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OPINION | PHILIP MARTIN: Memory on screen

by Philip Martin | November 28, 2021 at 1:53 a.m.


We are in that time of year where we see a lot of movies. In a couple of weeks Karen and I will fill out ballots for various end-of-the year polls. I take my ballot more seriously than I take the polls, so I try to see as many as I can.

We get two or three or five invitations every day to view some filmmaker's precious product via computer link. DVDs are showing up in the mail. We've had a few in-person screenings this year. (We took our first covid tests so we could go to some.)

Still, there's no way to get to all of them. There's not enough time, and because technical issues often prevent the links from working. I'm very aware that there are a lot of good films I haven't heard of--one of my favorites this year is Talia Lugacy's "This is Not a War Story," which I would have missed had it not been among the movies Karen was sorting through as a member of a film festival's jury.

Movies are becoming like novels in that they can come from anywhere at any time; the digital revolution has put the necessary tools in every artist's hands. The trick is to get people to watch them.

Not every artist has the wherewithal of Kenneth Branagh and Focus Features. I had an eerie moment while I was watching Branagh's new movie "Belfast" the other evening. Tex Ritter started singing "Do not forsake me, oh my darling."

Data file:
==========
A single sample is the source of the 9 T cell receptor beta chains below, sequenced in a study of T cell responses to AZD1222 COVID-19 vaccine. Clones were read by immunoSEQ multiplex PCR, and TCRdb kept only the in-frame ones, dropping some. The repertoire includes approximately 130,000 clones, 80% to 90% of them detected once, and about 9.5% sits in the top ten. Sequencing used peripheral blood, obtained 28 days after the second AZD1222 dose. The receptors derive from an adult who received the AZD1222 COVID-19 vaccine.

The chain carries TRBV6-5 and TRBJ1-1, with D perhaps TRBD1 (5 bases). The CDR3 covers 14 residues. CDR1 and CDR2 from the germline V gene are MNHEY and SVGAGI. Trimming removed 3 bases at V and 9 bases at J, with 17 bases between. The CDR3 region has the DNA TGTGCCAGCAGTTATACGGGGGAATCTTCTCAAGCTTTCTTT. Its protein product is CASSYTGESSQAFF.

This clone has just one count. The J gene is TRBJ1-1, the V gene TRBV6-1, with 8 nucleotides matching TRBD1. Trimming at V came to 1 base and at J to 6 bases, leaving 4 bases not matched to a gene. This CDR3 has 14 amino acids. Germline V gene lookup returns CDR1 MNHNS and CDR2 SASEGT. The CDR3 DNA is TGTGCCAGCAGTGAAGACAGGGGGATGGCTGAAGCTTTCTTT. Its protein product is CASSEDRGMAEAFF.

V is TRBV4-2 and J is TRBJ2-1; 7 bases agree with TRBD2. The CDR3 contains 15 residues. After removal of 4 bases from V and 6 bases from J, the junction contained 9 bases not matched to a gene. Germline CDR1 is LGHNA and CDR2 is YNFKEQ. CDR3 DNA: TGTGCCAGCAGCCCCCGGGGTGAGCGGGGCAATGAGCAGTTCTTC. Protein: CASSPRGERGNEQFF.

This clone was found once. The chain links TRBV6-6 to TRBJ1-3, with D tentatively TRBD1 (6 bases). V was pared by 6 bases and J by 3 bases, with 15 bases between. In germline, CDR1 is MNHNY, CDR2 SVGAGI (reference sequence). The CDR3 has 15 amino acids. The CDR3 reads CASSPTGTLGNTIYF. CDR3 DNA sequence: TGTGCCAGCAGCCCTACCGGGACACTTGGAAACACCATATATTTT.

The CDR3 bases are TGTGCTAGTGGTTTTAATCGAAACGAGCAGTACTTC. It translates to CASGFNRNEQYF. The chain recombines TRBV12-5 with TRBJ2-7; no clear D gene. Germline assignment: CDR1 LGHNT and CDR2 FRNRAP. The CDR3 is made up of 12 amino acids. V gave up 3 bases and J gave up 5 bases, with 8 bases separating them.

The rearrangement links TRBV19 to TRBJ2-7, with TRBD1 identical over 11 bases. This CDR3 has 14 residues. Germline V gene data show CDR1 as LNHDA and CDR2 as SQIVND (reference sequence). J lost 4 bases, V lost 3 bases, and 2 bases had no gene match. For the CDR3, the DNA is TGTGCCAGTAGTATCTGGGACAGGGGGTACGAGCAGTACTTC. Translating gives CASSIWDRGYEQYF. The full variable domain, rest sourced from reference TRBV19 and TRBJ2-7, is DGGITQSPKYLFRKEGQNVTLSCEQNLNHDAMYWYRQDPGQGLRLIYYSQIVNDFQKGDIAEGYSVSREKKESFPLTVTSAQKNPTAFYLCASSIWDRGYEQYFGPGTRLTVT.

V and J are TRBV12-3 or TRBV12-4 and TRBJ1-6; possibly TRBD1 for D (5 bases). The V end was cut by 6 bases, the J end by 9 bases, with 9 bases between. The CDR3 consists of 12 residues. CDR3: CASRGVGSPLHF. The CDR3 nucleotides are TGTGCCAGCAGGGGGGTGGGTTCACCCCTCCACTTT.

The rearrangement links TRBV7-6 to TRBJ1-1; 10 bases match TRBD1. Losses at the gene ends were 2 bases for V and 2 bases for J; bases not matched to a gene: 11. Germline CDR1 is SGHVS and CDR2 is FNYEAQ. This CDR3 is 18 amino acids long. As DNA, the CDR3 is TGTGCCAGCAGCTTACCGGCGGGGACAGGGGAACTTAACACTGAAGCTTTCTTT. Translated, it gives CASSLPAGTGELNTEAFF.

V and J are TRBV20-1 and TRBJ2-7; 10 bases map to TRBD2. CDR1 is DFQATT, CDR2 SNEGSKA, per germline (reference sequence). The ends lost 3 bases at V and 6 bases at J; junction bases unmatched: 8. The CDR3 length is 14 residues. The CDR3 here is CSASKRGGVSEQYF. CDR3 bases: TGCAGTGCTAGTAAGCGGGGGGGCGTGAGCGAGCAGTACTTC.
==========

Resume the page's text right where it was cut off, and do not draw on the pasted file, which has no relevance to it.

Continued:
It was a song my father used to sing. One of very few. I hadn't thought about that in a long time.

"But I must face a man who hates me, or lie a coward, a craven coward, or lie a coward in my grave."

The song is "The Ballad of High Noon" and is featured in the 1952 Western "High Noon."

It fits in the context of the movie, in which a small actor named Jude Hill plays 9-year-old Buddy, obviously based on Branagh as a boy. It's set in the second half of 1969 and early 1970 at the onset of that 30-year period the Irish call, in their understated way, "the Troubles."

As befits a story told from a child's point of view, we're given only sketchy context about the Northern Ireland riots that kick the whole thing off. We only know that some Protestants are trying to drive the Catholics out of their homes and businesses. Other Protestants, who have no grievance against their Catholic neighbors, are being forced to choose sides by thuggish militants.

Buddy's family is Protestant, boisterous and loving, but not without strife. His Pa (Jamie Dornan) insists, "There is no our side and their side in this neighborhood." This is a dangerous position to take, and is compounded by his father's having to regularly leave the family to work in England.

There are money troubles, and things between his mother and father that Buddy doesn't understand, and talk of moving away from the street where everyone has grown up. Maybe to Sydney or Vancouver. Maybe to London. Might as well be to the moon, little Buddy thinks.

One of the little pleasures the family enjoys is a weekly trip to the movies, which take on color otherwise drained from the black-and-white film. The black-and-white "High Noon" is glimpsed on a TV screen; the soon-to-be emptied streets of Hadleyville echo with the barb-wire cordons of the mixed neighborhood in which "Belfast" is set.